Senators Question Whether “Too Big to Fail” Status of Some Wall Street Megabanks Undermines Government’s Ability to Prosecute Large Financial Institutions, Impose Appropriate Penalties
WASHINGTON, D.C. – U.S. Sens. Sherrod Brown (D-OH) and Chuck Grassley (R-IA) sent a letter today to U.S. Attorney General Eric Holder questioning whether the “too big to fail” status of certain Wall Street megabanks undermines the ability of the federal government to prosecute wrongdoing and impose appropriate penalties. They also requested that the Justice Department disclose the identities of parties with whom prosecutors consult about the appropriate level of penalties for financial institutions.
“Wall Street megabanks aren’t just too big to fail, they’re increasingly too big to jail,” Brown said. “Already, the nation’s six largest megabanks enjoy what amounts to taxpayer-funded guarantee by virtue of their size, making it harder for regional and community banks to compete. Now, these megabanks may also enjoy some impunity when they violate the law by laundering money or illegally foreclosing on homeowners. Wall Street should pay the full price of its wrongdoing, not pass the costs along to taxpayers.”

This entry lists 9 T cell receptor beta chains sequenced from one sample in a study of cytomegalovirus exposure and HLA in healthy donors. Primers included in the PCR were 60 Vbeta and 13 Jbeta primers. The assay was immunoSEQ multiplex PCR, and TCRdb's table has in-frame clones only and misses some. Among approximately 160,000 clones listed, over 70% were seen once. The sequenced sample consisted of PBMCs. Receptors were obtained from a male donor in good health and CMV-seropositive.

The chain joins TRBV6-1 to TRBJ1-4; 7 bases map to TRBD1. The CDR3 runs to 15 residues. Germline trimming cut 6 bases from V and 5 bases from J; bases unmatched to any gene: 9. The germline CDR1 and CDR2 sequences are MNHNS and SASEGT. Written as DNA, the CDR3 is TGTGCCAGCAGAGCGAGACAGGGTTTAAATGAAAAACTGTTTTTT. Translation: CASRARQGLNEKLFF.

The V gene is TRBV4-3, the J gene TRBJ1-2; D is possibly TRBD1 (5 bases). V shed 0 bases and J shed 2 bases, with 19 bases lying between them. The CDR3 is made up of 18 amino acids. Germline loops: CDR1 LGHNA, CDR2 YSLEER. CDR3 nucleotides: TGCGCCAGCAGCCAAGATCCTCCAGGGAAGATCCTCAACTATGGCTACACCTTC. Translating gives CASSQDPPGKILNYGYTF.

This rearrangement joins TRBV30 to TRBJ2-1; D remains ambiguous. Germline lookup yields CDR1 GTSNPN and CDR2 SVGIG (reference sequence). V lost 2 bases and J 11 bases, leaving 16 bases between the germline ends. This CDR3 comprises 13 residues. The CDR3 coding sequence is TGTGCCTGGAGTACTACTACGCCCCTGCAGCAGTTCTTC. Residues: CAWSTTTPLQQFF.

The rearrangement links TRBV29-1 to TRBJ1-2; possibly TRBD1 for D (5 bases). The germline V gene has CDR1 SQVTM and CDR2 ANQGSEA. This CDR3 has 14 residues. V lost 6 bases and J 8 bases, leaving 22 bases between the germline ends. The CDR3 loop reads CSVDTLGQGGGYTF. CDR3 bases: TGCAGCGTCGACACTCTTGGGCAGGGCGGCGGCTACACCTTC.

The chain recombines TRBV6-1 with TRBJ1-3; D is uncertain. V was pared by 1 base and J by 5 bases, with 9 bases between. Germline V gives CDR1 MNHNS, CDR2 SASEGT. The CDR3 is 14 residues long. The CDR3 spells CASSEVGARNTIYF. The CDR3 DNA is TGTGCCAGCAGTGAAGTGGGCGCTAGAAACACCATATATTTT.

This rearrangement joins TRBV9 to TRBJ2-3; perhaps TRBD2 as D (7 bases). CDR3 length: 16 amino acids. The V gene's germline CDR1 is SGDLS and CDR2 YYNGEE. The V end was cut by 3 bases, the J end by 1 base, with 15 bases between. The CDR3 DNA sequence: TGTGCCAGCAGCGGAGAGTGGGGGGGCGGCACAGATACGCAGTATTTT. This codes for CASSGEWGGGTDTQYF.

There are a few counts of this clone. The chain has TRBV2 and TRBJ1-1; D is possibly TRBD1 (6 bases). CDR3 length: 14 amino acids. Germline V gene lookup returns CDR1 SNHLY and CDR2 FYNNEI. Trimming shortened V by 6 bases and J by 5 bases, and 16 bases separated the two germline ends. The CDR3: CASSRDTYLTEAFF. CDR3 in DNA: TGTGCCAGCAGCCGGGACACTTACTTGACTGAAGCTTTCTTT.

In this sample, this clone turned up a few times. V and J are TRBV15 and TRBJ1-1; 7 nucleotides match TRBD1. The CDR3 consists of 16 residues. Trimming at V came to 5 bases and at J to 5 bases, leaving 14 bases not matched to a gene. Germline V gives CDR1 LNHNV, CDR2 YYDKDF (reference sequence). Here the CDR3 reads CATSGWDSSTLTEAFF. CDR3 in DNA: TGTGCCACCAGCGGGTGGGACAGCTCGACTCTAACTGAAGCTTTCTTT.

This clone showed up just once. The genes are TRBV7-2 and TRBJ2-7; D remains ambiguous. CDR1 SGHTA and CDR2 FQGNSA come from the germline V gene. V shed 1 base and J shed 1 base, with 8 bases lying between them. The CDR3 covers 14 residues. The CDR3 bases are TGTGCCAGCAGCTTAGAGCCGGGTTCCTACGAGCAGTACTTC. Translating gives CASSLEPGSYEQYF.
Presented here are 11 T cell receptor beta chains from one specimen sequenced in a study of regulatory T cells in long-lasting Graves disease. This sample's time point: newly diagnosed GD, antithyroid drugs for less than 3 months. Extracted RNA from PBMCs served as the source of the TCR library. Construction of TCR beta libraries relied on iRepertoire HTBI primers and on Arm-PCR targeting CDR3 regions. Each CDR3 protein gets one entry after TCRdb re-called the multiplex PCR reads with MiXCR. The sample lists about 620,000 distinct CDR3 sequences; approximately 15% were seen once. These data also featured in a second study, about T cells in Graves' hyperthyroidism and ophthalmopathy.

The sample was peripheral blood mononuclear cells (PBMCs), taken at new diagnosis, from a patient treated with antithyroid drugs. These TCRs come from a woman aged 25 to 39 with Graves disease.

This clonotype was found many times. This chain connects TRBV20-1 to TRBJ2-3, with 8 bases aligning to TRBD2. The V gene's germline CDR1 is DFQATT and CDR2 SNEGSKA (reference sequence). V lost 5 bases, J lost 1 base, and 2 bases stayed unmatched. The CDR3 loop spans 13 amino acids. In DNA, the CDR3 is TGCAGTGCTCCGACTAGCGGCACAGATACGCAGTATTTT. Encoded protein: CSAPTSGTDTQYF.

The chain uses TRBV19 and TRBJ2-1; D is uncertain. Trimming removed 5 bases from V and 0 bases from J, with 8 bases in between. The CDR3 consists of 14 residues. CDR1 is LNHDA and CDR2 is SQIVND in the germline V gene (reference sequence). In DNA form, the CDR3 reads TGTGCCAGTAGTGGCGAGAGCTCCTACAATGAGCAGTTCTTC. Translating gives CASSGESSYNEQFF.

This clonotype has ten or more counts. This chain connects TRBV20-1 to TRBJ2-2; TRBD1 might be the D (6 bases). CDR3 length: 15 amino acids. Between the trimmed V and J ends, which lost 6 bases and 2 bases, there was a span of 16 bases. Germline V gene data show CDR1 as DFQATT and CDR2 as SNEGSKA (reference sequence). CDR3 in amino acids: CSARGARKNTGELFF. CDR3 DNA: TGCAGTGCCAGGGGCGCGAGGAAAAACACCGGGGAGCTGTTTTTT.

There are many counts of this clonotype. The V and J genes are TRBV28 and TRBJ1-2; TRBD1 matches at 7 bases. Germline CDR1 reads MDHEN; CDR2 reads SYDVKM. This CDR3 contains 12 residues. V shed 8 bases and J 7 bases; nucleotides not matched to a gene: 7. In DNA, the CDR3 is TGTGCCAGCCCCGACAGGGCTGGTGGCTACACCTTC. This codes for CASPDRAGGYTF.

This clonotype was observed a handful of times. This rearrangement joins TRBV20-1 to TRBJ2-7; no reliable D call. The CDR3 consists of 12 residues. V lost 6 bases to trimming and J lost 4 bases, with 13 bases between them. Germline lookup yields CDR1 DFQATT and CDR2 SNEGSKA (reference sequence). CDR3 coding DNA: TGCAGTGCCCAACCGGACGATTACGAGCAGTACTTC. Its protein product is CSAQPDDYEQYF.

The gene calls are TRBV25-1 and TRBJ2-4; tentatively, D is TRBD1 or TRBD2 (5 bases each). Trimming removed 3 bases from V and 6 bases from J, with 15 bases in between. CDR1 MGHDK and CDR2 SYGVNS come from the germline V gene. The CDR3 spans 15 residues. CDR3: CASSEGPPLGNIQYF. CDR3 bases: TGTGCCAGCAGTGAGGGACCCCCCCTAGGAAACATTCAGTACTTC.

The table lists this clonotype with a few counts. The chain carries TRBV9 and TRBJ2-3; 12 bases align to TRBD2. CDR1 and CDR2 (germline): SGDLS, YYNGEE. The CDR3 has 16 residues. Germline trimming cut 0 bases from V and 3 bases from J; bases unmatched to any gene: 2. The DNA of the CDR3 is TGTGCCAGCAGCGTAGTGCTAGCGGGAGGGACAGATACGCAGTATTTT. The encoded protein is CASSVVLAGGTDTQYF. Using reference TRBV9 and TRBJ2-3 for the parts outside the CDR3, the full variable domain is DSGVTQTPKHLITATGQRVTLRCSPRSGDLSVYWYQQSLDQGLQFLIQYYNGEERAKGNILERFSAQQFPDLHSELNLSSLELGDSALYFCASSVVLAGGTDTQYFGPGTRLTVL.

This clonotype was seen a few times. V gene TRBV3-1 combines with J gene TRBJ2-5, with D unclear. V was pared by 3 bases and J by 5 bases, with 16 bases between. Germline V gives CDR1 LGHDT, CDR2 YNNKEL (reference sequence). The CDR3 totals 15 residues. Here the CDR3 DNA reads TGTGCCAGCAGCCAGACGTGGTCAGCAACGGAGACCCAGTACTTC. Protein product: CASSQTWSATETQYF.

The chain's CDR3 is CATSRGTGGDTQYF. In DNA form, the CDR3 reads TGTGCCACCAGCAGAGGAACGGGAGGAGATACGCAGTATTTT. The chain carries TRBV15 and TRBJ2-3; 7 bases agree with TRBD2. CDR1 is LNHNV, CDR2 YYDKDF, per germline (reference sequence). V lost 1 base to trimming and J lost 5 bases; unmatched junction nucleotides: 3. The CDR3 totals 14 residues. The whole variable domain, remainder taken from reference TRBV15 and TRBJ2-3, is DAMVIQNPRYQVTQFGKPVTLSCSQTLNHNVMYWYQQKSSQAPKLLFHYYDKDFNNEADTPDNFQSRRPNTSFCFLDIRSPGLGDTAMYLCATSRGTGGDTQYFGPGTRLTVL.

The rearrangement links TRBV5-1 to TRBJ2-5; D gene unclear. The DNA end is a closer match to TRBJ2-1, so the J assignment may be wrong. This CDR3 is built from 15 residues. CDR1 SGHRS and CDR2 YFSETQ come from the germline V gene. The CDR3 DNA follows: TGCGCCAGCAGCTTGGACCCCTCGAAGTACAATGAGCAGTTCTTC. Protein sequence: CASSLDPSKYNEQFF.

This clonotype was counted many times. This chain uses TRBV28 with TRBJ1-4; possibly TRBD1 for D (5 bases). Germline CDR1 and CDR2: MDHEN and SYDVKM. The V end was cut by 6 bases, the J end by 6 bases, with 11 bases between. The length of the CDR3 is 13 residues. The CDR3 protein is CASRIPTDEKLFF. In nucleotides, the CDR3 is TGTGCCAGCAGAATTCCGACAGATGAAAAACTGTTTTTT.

“The best deterrent to crime is to put people in prison,” Grassley said. “That includes those at powerful banks and corporations. Unfortunately, we’ve seen little willingness to charge these individuals criminally. The public deserves an explanation of how the Justice Department arrives at these decisions.”
Brown, who chairs the Senate Banking Subcommittee on Financial Institutions and Consumer Protection, is the author the Safe, Accountable, Fair & Efficient (SAFE) Banking Act, legislation that would prevent any one financial institution from becoming so large and overleveraged that its collapse could put our economy on the brink of collapse or trigger the need for a federal bailout. He also passed legislation with Sen. David Vitter (R-LA) to requiring the Government Accountability Office to study how banks with assets of $500 billion or more benefit from the belief that the government would not let them fail in a crisis.
As Ranking Member of the Judiciary Committee, Grassley has been critical of the Justice Department’s decisions against holding people criminally accountable in financial cases. He called the Justice Department’s decision to forego any criminal prosecution of HSBC officials involved in that money laundering scandal inexcusable. And he has questioned the Justice Department about the number of mortgage fraud cases brought forward, revealing a failure to bring significant criminal cases against any of the major banks or financial institutions that have faced civil actions for various frauds. Grassley is the author of the Fraud Enforcement Recovery Act, signed into law in 2009, that was designed to ramp up the government’s response to the crisis and ensure that prosecutors and investigators had the tools needed to combat fraud.
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